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EPIC Alert 11.02 [2004] EPICAlert 2


Volume 11.02 January 29, 2004

Published by the Electronic Privacy Information Center (EPIC)
Washington, D.C.

Table of Contents

[1] EPIC FOIA Docs: Northwest Gave NASA Info on Millions of Passengers

[2] Docs Show Treasury Dept. Sided with Industry on Privacy Law

[3] Bush Urges USA PATRIOT Act Renewal in State of the Union Address

[4] Report Finds "Fundamental" Flaws in Pentagon E-Voting System
[5] Bruce Schneier: "Moving Towards Universal Surveillance"

[6] News in Brief
[7] EPIC Bookstore: The Privacy Law Sourcebook 2003
[8] Upcoming Conferences and Events

[1] EPIC FOIA Docs: Northwest Gave NASA Info on Millions of Passengers

EPIC has obtained documents through the Freedom of Information Act(FOIA) revealing that Northwest Airlines provided the NationalAeronautics and Space Administration (NASA) with three months ofpassenger information for research purposes.

Confirmation of the disclosure came after a two-year effort by EPIC toobtain information about the government's post-9/11 development of airtravel security measures. In July 2002, EPIC received documents fromthe Transportation Security Administration showing that NASA met withNorthwest officials in December 2001 to discuss NASA research,
including the development of "non-invasive neuro-logic sensors" aswell as passenger screening technology. Days later, NASA asked thatNorthwest provide "system-wide Northwest Airlines passenger data fromJuly, August and September 2001" for use in NASA's "research anddevelopment work."

In September 2003, it was reported that JetBlue Airways turned overpassenger information to a Defense Department contractor for use in adata mining and passenger profiling study. At the time, a Northwestofficial told the New York Times, "we do not provide that type ofinformation to anyone." In the wake of the JetBlue incident, EPICsubmitted a FOIA request to NASA asking for records related tonegotiations for passenger information with Northwest or otherairlines. In response, NASA provided EPIC documents confirming thatNorthwest gave NASA three months of passenger information for use in adata mining and passenger profiling study. The documents show that inSeptember 2003 NASA returned to Northwest the CDs on which thepassenger data were provided, after retaining the data for nearly twoyears. In an e-mail message to Northwest, a NASA researcher noted,
"you may have heard about the problems that JetBlue is now havingafter providing passenger data for a project similar to ours."

EPIC has filed a complaint with the Department of Transportation,
alleging that Northwest's disclosure of passenger information withoutpassengers' consent violated Northwest's publicly posted privacypolicy and constitutes an unfair and deceptive trade practice. EPIChas also filed suit against NASA to obtain additional documents aboutthe disclosure that the agency has withheld.

The FOIA documents obtained by EPIC from NASA are available at:

EPIC's complaint to the Department of Transportation against Northwestis available at:

The complaint in EPIC's FOIA suit against NASA is available at:

For more information about air travel privacy, see EPIC's Air TravelPrivacy Page:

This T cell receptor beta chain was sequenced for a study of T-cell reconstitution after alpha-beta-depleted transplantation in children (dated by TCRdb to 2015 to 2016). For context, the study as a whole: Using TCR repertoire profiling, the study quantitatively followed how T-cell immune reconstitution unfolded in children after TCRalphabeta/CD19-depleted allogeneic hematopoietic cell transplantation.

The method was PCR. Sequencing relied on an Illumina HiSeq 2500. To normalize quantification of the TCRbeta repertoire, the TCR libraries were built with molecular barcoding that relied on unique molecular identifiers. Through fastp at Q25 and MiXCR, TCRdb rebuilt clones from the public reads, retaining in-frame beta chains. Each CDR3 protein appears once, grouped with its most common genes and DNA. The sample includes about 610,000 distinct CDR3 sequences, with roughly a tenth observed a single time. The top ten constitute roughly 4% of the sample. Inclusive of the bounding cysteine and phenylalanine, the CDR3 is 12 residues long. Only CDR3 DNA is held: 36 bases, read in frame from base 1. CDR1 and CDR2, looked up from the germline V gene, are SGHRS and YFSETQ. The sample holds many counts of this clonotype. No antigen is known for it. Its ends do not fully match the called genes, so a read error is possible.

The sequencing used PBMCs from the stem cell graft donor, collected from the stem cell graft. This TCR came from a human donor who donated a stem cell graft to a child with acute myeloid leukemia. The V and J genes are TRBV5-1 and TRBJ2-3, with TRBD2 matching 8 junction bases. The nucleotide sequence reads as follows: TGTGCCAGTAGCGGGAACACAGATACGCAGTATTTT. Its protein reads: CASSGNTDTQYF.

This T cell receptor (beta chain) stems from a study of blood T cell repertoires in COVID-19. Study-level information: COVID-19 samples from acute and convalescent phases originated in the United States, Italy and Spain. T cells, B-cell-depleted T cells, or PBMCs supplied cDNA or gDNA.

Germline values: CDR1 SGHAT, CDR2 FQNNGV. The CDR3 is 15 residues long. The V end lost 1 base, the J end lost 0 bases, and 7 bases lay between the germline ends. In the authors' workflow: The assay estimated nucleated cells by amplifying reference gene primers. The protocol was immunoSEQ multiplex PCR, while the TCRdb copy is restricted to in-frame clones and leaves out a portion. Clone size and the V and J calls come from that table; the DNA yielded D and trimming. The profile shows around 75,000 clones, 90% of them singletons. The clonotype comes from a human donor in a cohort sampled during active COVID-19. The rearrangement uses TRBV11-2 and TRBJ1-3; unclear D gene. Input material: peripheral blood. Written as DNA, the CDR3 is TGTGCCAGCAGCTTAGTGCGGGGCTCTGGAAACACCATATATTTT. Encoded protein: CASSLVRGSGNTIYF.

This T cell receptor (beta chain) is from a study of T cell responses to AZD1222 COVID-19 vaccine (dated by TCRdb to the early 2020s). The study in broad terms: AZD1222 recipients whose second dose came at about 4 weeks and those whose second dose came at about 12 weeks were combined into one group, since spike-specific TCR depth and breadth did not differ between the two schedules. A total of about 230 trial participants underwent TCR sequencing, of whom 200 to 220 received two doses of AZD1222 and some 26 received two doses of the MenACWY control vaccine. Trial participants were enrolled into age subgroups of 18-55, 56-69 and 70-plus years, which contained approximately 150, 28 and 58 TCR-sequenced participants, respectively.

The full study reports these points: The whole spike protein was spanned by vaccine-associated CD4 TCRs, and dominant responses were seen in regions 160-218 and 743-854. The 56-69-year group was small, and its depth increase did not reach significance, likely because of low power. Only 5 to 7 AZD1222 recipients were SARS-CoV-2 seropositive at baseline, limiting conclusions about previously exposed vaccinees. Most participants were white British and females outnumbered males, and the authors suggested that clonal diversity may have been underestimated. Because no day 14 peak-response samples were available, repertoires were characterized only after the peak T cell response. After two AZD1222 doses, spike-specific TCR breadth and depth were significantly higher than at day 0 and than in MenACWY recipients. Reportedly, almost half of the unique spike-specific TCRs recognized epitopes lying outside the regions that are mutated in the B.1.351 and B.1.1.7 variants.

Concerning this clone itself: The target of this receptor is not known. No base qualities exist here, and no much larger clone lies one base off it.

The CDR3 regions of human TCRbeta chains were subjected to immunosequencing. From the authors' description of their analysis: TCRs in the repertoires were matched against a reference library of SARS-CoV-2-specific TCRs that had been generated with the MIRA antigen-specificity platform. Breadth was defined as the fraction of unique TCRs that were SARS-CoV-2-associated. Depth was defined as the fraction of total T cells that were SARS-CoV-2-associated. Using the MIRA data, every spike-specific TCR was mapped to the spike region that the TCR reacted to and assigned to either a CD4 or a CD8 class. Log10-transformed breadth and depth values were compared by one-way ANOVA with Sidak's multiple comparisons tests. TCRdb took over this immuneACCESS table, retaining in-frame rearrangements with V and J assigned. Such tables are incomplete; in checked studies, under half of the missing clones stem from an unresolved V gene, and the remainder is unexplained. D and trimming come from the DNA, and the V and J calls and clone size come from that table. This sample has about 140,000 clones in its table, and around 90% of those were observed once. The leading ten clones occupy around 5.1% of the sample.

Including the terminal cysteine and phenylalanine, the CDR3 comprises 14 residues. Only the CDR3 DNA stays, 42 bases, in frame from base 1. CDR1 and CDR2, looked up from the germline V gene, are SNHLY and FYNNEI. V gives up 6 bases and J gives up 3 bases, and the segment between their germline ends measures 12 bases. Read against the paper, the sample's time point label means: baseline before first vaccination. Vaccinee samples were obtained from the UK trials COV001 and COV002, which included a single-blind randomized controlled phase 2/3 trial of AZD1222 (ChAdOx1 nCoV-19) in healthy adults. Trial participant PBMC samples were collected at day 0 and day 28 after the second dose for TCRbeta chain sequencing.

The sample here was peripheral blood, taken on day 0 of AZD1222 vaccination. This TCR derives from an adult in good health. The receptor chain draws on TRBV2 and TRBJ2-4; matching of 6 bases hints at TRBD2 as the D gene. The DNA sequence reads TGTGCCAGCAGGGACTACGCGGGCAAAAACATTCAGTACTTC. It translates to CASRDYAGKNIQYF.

For more information about passenger profiling, see EPIC's ProfilingPage:

[2] Docs Show Treasury Dept. Sided with Industry on Privacy Law

EPIC has obtained 230 pages of records from the Department of theTreasury regarding industry lobbying on recent amendments to the FairCredit Reporting Act. The documents focus on preemption -- whetherCongress should supercede state financial privacy laws. The financialservices industry lobbied strongly in favor of weak federal law thatwould preempt stronger state regulation and protect the continued saleof personal information. Consumer advocates argued against preemptionso that states could pass stronger laws to protect privacy and curbidentity theft. The documents show that pro-preemption specialinterest groups had extensive access to agency decisionmakers and gaveinsight into policy-making processes at the agency. Ultimately, theTreasury Department supported preemption, reasoning that a nationalstandard was necessary for access to credit and for addressingidentity theft.

The documents show that the agency was inundated with requests fromspecial interest groups to meet and discuss FCRA preemption. Theserequests came from such entities as the Consumer Data IndustryAssociation, Alston & Bird, General Motors, Proctor & Gamble, JPMorgan Chase, Wells Fargo, Capital One, Morgan Stanley, FinancialServices Roundtable, Experian, and the "Partnership to ProtectConsumer Credit." (See EPIC Alert 10.06.) It appears that theTreasury Department discussed preemption with only two individualswith consumer perspectives, and one of those consultations occurredover e-mail.

By January 2003, senior officials had already decided to supportpreemption of state laws. On January 27, 2003, Assistant Secretaryfor Financial Institutions Wayne Abernathy sent an e-mail discussingwriting an article in favor of preemption for an industry-orientednewsletter, noting that the publication "could give us an opportunityto test our message on a friendly audience." The Treasury Departmentannounced its support for preemption formally in March 2003.

Preemption involves complex issues that dogged even the authors of theFederalist Papers. Both proponents and opponents of preemption havestrong arguments, but it appears as though the Department of theTreasury did not weigh these views. The documents are devoid ofpolicy analysis; they contain only policy conclusions that are highlyfavorable to the financial services industry.

The agency did withhold documents that could contain policy analysis,
but the overall nature of the Freedom of Information Act materialsuggests that no policy debate took place. EPIC has filed an appealto obtain these withheld documents.